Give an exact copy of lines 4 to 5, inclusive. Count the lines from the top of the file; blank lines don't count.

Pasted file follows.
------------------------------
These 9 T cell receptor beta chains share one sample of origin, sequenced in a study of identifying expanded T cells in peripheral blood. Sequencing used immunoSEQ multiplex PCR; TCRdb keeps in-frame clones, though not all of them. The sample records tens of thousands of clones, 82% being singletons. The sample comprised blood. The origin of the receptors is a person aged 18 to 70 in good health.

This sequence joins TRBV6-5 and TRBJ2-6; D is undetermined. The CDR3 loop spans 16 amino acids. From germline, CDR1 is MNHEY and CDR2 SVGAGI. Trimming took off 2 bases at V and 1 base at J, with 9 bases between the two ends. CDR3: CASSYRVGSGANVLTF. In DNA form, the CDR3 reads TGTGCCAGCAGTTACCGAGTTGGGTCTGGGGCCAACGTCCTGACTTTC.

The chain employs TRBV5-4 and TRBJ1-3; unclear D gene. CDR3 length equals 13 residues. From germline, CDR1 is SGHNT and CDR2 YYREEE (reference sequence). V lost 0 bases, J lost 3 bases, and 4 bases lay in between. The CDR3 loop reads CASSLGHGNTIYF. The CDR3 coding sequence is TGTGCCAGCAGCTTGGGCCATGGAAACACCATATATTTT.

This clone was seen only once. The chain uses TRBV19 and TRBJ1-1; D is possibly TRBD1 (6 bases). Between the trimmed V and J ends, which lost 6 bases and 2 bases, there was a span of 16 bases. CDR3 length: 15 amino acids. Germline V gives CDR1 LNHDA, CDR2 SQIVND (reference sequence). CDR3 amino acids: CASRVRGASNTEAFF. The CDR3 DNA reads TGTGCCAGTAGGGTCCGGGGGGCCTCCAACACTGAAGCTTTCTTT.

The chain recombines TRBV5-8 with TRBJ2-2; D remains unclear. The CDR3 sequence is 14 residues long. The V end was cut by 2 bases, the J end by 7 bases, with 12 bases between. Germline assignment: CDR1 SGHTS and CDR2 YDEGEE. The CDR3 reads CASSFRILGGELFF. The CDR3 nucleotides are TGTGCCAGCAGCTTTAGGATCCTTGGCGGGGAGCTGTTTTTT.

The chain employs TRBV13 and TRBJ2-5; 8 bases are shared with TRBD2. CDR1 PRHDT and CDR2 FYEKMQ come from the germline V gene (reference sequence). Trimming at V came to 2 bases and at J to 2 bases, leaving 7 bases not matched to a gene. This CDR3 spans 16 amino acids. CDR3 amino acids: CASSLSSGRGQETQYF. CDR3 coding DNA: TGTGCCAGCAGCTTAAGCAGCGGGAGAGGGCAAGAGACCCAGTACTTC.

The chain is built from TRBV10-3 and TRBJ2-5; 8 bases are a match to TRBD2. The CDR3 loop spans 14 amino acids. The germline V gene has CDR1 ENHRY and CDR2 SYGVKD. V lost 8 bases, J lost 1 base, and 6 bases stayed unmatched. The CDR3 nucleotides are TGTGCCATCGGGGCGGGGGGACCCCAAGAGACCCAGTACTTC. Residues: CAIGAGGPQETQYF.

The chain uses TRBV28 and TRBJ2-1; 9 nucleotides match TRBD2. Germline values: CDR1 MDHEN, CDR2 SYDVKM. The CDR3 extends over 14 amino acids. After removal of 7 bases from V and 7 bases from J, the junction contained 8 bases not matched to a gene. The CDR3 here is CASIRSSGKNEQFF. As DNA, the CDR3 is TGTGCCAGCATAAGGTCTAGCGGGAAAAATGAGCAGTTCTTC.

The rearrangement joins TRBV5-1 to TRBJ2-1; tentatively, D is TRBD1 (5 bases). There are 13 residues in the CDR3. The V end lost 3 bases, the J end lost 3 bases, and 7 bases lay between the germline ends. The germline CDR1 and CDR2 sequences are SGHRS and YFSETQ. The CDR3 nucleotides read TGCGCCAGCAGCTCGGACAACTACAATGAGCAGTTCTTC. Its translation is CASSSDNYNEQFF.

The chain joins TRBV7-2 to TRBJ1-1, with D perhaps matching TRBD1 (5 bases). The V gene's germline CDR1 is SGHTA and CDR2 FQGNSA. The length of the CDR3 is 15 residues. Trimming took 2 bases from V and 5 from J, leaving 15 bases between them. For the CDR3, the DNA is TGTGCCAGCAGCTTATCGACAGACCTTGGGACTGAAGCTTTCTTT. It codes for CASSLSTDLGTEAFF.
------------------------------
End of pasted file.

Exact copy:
This clone was seen only once. The chain uses TRBV19 and TRBJ1-1; D is possibly TRBD1 (6 bases). Between the trimmed V and J ends, which lost 6 bases and 2 bases, there was a span of 16 bases. CDR3 length: 15 amino acids. Germline V gives CDR1 LNHDA, CDR2 SQIVND (reference sequence). CDR3 amino acids: CASRVRGASNTEAFF. The CDR3 DNA reads TGTGCCAGTAGGGTCCGGGGGGCCTCCAACACTGAAGCTTTCTTT.

The chain recombines TRBV5-8 with TRBJ2-2; D remains unclear. The CDR3 sequence is 14 residues long. The V end was cut by 2 bases, the J end by 7 bases, with 12 bases between. Germline assignment: CDR1 SGHTS and CDR2 YDEGEE. The CDR3 reads CASSFRILGGELFF. The CDR3 nucleotides are TGTGCCAGCAGCTTTAGGATCCTTGGCGGGGAGCTGTTTTTT.